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Miyamoto comments on his “Person of Cultural Merit” honor and says he's not planning to retire, gets congratulated by Yuji Naka

Miyamoto's work continues on

Earlier today, we noted that Shigeru Miyamoto was honored in Japan with the title of “Person of Cultural Merit,” which is officially recognized by the Japanese government. It's certainly a lofty title to hold, and Miyamoto recognizes that. See what he had to say about the honor below.

“I’m thankful that light is being shined upon the medium of games. This is a job where you cannot do anything by yourself. I’m going to do my best to keep doing new things so I don’t get asked if I’m about to retire. I want people all over the world to smile.”

Fellow game dev Yuji Naka took to Twitter to congratulate Miyamoto on the honor as well.

“Congratulations. This is a first for the games industry, right? I’m really glad that people from the games industry are chosen now.”

Miyamoto officially recognized as a “Person of Cultural Merit” in Japan

Way to go, Miyamoto!

Shigeru Miyamoto has just received a major honor in his homeland. Miyamoto is now officially recognized as a “Person of Cultural Merit,” which is a Japanese honor awarded annually to select people who have made outstanding cultural contributions. Miyamoto has certainly created numerous franchises that have changed the pop culture landscape, and continues to do so to this day. I'd say this is an honor Miyamoto is well deserving of!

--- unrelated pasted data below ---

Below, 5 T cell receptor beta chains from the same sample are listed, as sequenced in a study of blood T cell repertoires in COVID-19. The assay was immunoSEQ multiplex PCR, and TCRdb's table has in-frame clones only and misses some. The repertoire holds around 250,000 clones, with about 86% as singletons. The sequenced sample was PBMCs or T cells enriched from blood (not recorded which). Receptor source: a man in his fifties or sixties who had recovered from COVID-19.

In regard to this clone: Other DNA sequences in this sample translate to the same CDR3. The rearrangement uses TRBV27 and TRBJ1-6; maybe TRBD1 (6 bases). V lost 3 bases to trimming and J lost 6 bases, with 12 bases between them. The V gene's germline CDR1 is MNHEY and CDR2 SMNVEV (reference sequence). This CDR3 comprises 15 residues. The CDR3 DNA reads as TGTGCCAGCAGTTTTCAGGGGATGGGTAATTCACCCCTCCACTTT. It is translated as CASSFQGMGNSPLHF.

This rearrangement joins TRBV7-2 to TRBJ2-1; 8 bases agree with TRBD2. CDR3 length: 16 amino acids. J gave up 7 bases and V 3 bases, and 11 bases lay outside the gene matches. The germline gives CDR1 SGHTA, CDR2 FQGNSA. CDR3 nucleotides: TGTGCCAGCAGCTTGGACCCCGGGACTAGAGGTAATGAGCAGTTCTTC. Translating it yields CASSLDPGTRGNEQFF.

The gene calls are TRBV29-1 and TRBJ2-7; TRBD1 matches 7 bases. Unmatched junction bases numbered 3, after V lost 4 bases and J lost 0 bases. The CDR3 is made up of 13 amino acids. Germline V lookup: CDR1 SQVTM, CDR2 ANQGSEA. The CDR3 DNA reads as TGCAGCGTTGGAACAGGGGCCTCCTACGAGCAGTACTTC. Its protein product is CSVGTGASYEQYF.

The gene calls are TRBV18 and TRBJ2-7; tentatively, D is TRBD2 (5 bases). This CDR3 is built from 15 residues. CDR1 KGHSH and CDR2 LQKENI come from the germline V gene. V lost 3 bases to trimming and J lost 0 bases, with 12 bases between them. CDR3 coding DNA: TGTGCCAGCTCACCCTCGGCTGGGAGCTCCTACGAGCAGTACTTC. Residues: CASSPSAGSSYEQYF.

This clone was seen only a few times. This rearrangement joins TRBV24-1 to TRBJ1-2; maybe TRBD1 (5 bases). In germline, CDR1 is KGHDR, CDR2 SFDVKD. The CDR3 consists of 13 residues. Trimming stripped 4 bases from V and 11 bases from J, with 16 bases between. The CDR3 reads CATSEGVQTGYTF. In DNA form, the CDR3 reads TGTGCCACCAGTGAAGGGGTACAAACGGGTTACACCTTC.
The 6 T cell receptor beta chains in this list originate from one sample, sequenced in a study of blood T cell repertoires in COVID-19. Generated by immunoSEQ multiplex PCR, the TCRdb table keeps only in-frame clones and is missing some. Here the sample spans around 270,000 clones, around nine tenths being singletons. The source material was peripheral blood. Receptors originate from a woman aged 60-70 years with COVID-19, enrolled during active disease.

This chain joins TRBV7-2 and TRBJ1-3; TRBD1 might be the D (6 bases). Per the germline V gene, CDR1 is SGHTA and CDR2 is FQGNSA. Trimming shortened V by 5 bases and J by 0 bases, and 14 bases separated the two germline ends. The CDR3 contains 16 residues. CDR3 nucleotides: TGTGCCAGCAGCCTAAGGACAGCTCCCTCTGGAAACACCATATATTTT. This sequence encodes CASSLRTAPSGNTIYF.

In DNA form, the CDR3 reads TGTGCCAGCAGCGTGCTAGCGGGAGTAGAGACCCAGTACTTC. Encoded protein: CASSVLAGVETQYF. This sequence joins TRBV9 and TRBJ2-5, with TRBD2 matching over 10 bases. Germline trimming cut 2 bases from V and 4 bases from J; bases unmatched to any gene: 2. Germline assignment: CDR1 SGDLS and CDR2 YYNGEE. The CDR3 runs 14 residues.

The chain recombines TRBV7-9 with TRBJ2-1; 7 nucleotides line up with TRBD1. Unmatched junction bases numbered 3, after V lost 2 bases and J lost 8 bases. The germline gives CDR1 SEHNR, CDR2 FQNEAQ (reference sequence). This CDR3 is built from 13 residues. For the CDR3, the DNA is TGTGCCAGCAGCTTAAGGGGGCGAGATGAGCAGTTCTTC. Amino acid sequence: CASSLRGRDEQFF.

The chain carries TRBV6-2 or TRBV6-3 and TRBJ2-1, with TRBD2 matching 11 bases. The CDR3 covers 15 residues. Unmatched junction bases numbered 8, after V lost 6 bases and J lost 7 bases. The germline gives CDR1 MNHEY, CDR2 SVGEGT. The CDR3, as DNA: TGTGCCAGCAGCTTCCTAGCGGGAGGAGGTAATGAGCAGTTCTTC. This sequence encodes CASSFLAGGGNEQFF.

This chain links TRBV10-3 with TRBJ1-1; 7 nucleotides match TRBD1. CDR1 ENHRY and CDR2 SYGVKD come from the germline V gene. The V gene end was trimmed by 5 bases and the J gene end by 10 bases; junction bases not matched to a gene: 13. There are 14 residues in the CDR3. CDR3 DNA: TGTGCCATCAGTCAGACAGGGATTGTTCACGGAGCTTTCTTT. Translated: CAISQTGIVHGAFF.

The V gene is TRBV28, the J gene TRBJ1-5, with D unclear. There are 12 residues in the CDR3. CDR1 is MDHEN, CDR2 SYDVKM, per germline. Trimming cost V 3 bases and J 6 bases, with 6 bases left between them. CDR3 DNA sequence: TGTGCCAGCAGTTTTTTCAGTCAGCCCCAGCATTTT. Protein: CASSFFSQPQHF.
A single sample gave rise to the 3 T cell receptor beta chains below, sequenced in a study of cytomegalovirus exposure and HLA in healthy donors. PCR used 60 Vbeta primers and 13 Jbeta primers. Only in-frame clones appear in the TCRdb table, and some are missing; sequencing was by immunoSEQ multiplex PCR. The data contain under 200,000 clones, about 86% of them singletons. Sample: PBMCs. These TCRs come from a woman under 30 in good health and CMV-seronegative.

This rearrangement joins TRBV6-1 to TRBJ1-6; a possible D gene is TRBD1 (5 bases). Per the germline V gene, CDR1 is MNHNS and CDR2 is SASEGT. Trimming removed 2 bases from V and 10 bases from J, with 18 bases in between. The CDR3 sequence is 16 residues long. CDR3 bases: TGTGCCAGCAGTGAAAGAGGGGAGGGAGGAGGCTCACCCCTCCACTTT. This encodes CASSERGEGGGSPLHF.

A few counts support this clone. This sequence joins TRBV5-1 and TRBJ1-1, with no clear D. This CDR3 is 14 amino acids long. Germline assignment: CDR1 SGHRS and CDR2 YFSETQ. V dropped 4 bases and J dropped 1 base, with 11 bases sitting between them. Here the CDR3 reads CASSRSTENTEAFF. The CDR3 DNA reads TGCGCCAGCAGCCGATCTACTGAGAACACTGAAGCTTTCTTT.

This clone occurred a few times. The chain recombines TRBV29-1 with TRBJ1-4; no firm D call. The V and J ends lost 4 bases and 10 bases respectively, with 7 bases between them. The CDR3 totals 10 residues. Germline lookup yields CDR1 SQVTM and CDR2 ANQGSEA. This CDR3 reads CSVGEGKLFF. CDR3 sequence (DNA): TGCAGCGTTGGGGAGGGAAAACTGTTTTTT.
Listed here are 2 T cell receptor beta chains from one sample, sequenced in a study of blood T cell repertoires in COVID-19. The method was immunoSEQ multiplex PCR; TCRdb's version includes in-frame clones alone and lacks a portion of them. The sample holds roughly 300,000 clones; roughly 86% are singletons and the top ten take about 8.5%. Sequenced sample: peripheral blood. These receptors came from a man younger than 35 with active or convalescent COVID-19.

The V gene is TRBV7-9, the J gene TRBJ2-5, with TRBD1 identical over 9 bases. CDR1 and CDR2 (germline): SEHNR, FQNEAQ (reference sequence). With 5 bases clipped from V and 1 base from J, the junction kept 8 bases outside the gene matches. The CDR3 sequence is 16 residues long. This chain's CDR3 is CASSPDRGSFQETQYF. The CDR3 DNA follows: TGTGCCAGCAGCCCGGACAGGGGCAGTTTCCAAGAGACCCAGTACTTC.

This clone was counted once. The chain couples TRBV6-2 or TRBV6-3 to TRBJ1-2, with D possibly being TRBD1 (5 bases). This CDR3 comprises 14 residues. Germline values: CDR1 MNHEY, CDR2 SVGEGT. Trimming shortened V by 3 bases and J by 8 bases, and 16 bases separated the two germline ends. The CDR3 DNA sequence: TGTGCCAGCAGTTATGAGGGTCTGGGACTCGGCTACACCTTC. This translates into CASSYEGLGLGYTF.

Miyamoto asked Aonuma to make a Zelda game with Super Mario Maker-like gameplay, which lead to the Chamber Dungeons of Link's Awakening

It's all thanks to Miyamoto

We've heard Eiji Aonuma say countless times that the Chamber Dungeons in The Legend of Zelda: Link's Awakening on Switch are the whole reason the game was remade. Now we finally have some more details on how things lined up. In an interview with IGN, Aonuma reveals that it was a request from Miyamoto that set the wheels in motion.

"I talk to Mr. Miyamoto regularly about ‘the next Zelda game,’ and one time, he asked me if I could come up with a game that features Super Mario Maker-like gameplay, but for Zelda. We talked about how a game like this for Zelda would have dungeons, but it’s generally quite difficult to devise the logic needed to solve them. So we gave some thought into a more approachable style of play where you have to think about how to arrange parts that already have a solution to create a single dungeon, instead of allowing players to create complex arrangements like in Super Mario Maker 2, and that’s how we created the Chamber Dungeons for this game.

Given that the Chamber Dungeons feature is based on using rooms that already have a solution, we went looking for examples from existing titles, and found that the dungeons in The Legend of Zelda: Link’s Awakening would be the most suitable, because each room is usually the size of a single screen, and seen from a top-down view this makes their layout easy to understand. A critical part of the Chamber Dungeon gameplay is understanding the original dungeons before arranging your own.”